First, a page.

I just finished watching the 1968 film production "Charge of the Light Brigade", directed by Tony Richardson. Beautifully filmed, it's a very odd movie, and of course with it's strongly anti-war sentiment it's bloody and shows battle to be ugly business. Unfortunately it's also very disjointed and quite hard to follow. I actually know what is supposed to happen and when, but even then it's hard to figure out just who is who and doing what and why. Small wonder then that the critics, who Richardson had blasted as "intellectual eunuchs", panned the film. But the worst of the travesties committed by Richardson in this film was that he insisted, for "creative purposes", to fly in the face of all of his advisers and put ALL of the British Light Cavalry, not just the 11th Hussars, in "Cherry Pickers" or "Cherry Bums" trousers. The 11th Hussars were the only regiment in the British Army with crimson trousers (everyone else wore blue), and thus really stood out in a crowd. But for whatever "creative" reason Richardson had, he insisted that ALL of the British Light Cavalry be so attired. Didn't make the members of any of the other regiments who had supported the making of the film very happy, either. Oh well. Interesting film to watch, even though it's often painful at times to endure.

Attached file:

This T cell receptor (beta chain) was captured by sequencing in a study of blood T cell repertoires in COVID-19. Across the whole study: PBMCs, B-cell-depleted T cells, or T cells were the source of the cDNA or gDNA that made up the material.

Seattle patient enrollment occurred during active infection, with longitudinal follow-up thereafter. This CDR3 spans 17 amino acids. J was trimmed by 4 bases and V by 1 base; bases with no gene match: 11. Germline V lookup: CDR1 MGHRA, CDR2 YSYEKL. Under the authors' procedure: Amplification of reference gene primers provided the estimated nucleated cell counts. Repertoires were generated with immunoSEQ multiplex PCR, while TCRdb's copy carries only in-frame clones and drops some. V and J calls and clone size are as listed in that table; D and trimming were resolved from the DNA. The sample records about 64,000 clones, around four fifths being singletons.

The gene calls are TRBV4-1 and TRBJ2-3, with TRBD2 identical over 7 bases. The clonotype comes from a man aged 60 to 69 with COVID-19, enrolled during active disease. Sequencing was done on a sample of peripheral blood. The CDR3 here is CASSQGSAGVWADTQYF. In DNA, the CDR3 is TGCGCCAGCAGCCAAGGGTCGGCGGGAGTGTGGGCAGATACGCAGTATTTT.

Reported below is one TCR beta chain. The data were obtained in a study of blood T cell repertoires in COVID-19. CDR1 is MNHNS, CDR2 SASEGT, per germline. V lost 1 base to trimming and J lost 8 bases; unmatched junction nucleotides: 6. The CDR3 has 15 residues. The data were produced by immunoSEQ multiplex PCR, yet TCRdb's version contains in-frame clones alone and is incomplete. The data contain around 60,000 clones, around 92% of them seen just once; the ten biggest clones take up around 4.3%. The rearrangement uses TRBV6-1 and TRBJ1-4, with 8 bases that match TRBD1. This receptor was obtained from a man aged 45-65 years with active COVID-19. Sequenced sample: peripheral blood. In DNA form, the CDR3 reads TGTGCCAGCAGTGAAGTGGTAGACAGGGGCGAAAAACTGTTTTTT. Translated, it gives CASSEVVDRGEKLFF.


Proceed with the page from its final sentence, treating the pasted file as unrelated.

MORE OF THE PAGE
The reason for my watching it is that I just picked up a new book on the subject, entitled "Into the Valley of Death: The Cavalry Division at Balaklava 1854" by none other than John Mollo (with his brother Boris), the gentlemen who had done so much of the research on the uniforms worn by the British forces at the time. So the research did at least result in a fascinating book, well illustrated not only with original paintings and photographs but also modern interpretations of the uniforms as well. Of note are the many sketches drawn on the spot by the French General Vanson, now housed in the musée de l'armée in Paris. Those sketches themselves are worth the price of the book, actually.
At any rate, John Mollo does rant a bit about Tony Richardson's handling of things in his forward, which definitely made me want to watch the film. Alas, though beautiful, it is disappointing in the end. Too bad, it had huge potential.
On the other hand, it has enthused me further to complete my own studies on the dress and accoutrements of British Hussars of the period. So on I go, delving further and further into the quicksand of research, from which hopefully I shall emerge eventually not only unscathed but fully dressed, armed and accoutred as a Serjeant of the 15th (King's) Light Dragoons (Hussars) in a few month's time!